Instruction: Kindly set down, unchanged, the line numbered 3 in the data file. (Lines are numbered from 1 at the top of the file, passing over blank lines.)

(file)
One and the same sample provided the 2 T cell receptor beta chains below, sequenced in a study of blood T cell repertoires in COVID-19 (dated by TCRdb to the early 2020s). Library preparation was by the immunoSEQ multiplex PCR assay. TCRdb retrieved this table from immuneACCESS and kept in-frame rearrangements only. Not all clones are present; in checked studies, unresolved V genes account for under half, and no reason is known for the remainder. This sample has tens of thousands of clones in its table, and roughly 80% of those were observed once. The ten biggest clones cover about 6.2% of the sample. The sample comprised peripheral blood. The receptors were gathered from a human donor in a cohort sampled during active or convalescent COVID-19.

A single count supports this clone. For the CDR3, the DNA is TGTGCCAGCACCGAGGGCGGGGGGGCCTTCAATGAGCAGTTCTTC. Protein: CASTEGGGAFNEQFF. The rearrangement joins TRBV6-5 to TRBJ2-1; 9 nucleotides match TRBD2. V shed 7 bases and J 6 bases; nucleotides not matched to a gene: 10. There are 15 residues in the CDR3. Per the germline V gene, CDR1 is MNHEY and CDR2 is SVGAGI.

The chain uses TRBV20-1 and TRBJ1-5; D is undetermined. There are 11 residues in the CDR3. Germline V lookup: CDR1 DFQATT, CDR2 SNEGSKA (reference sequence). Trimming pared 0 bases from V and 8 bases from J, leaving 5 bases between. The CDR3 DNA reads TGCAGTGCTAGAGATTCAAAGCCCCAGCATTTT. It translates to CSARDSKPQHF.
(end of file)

The chain uses TRBV20-1 and TRBJ1-5; D is undetermined. There are 11 residues in the CDR3. Germline V lookup: CDR1 DFQATT, CDR2 SNEGSKA (reference sequence). Trimming pared 0 bases from V and 8 bases from J, leaving 5 bases between. The CDR3 DNA reads TGCAGTGCTAGAGATTCAAAGCCCCAGCATTTT. It translates to CSARDSKPQHF.